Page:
….My Thoughts: This is TSN’s first power ranking of the season, and the Stars are first. It’s still weird to me that we were the last unbeaten team in the league (Toronto lost their fifth game about an hour before we did), and I appreciate that we’re getting credit for it around the league. However, Cullen makes a good point – only one of our four wins to start the season was in regulation. We still found ways to win in overtime and the shootout, but I’d really love to stop giving 75% of our opponents an OT point. So how much does our strong start really mean? It’s hard to say. On the one hand, there have been some huge positives in the first five games. I can’t say enough about how solid and calm Lehtonen has been in net so far. The top lines are churning out points like it’s their job (oh, wait…), and the league’s top five in plus-minus are all Stars. Niskanen is actually laying hits on people, Burish has a great energy about him, and overall everyone seems to have a great attitude. But. There’s always one of those, isn’t there? But we can’t overlook the fact that we are dead last in the league with our disastrous PK. Chels put up a great post about how that could improve, but unfortunately for all involved, nobody important cares what we think.
….Another point of concern is that we’re allowing an average of 3.00 goals against per game. That isn’t worst in the league, but it’s close at 21st. Best in the league? The Panthers, who we play tomorrow night, at 1.25 goals against per game. I guess you could consider it lucky that we’re at the top of the league in goals FOR per game (at 3.60), but they’re right behind us with 3.00 G/G. That really doesn’t balance out in our favor. In order to beat them, we’re going to have to take FAR fewer penalties and allow far fewer goals against. One way to do that might be to take a long, hard look at our shots against per game versus shots for per game, a ratio that averages out to 38.0 : 21.8 (second to last and last in the league). If you isolate those stats, it’s amazing that we’re winning hockey games. If there are solutions to these problems, they need to be found quickly.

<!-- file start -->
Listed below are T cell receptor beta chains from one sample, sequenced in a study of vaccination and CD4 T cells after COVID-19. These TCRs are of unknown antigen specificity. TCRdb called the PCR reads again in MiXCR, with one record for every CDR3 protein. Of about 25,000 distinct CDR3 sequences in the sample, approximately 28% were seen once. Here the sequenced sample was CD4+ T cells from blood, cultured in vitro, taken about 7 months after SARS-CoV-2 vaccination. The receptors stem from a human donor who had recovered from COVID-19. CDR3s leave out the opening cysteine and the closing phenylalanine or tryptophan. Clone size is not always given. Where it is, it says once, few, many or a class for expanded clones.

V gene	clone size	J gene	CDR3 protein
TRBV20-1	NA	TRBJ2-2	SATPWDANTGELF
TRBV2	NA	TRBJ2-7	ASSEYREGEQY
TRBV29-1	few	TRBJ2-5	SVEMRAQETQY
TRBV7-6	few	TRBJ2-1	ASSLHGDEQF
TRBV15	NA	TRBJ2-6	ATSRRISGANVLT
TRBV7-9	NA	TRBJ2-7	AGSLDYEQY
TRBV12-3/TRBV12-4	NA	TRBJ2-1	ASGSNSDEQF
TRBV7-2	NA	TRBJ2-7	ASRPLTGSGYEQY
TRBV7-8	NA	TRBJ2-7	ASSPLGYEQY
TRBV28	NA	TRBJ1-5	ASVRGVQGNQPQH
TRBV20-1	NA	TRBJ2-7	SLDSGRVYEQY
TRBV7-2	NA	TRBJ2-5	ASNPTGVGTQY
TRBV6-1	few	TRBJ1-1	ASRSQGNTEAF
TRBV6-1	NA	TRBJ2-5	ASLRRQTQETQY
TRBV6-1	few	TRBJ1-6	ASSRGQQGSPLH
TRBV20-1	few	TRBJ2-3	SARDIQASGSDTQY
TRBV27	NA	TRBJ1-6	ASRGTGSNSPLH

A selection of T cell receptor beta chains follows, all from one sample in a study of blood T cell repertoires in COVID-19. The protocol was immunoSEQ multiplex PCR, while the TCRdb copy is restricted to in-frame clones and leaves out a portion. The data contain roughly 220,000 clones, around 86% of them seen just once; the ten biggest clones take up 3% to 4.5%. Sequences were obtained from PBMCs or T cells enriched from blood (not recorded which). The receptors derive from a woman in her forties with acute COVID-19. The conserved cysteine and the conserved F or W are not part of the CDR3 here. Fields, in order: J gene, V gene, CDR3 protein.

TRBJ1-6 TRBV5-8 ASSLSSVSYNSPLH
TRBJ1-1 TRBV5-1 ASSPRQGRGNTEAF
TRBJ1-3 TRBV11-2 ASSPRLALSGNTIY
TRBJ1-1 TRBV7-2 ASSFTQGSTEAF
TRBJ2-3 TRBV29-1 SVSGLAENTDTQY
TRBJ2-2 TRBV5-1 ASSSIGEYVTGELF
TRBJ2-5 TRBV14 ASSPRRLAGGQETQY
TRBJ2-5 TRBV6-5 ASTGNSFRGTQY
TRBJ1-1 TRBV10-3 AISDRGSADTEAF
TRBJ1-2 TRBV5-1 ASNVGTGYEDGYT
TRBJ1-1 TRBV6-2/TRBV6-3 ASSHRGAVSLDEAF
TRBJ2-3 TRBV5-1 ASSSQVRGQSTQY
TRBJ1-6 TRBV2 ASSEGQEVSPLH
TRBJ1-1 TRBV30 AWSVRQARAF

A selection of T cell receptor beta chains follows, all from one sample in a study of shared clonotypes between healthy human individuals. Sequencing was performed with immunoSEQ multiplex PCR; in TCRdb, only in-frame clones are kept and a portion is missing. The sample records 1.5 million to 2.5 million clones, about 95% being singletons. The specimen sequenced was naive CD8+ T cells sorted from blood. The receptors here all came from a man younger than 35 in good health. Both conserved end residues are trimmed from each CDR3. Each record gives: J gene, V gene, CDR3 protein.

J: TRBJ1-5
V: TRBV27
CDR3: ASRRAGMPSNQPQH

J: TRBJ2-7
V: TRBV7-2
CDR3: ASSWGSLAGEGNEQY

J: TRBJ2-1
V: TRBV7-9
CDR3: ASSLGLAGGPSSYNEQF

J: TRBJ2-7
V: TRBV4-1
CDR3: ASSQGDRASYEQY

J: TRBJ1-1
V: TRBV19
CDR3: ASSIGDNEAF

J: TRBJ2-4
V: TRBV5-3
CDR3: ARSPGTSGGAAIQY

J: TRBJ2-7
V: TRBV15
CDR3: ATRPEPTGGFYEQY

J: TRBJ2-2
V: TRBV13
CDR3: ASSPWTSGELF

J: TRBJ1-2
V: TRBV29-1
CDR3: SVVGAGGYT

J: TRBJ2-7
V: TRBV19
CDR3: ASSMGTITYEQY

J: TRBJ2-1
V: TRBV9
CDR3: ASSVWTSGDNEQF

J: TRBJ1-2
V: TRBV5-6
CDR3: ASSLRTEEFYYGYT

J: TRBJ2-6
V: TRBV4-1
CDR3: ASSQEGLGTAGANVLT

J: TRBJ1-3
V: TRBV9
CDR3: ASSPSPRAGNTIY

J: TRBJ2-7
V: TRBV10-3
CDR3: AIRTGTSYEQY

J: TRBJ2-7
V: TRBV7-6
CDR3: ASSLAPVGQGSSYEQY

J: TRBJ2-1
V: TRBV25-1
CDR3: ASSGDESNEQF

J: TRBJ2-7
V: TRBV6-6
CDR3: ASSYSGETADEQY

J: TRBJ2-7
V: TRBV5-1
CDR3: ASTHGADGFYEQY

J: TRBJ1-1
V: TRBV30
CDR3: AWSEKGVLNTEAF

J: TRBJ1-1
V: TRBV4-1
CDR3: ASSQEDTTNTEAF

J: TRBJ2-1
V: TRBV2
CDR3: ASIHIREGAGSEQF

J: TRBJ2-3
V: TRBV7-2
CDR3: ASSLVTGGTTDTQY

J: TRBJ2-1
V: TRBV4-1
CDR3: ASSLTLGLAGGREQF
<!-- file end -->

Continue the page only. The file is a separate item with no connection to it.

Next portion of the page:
THN by Adam Proteau (Oct 20)
….Stars: 5 this week; 5 last week. “Only Anaheim averages more shots allowed than Stars’ 38.0”
….Of Note: New Jersey at 29 this week; 29 last week. “Jason Arnott, Patrik Elias and Jamie Langenbrunner a combined minus-18.”
….My Thoughts: Oh look, I’m not the only one calling out the Stars on how many shots per game they’re allowing. I don’t even know what else to say about this, other than it needs to change. As far as stats go, I’m just glad not to be a Devils fan. They’ve had a rough start to the season – 1-4-1 – and three of their top players are a combined -18. They aren’t the only ones struggling – even without them, the rest of the team combined is -29. Only four players are pluses (maxing out at +3), four are even, and the rest are at least -1. In contrast, only five Stars are negatives (with -3 being the worst), five are even, and the rest are at least +4. Of course, stats don’t tell the whole story, but they do provide some helpful details. I’d talk more about this, but quite frankly I’m already sick of analyzing numbers. Let’s just hope the Stars can improve a few areas of their game so we don’t have to hear about these things all season.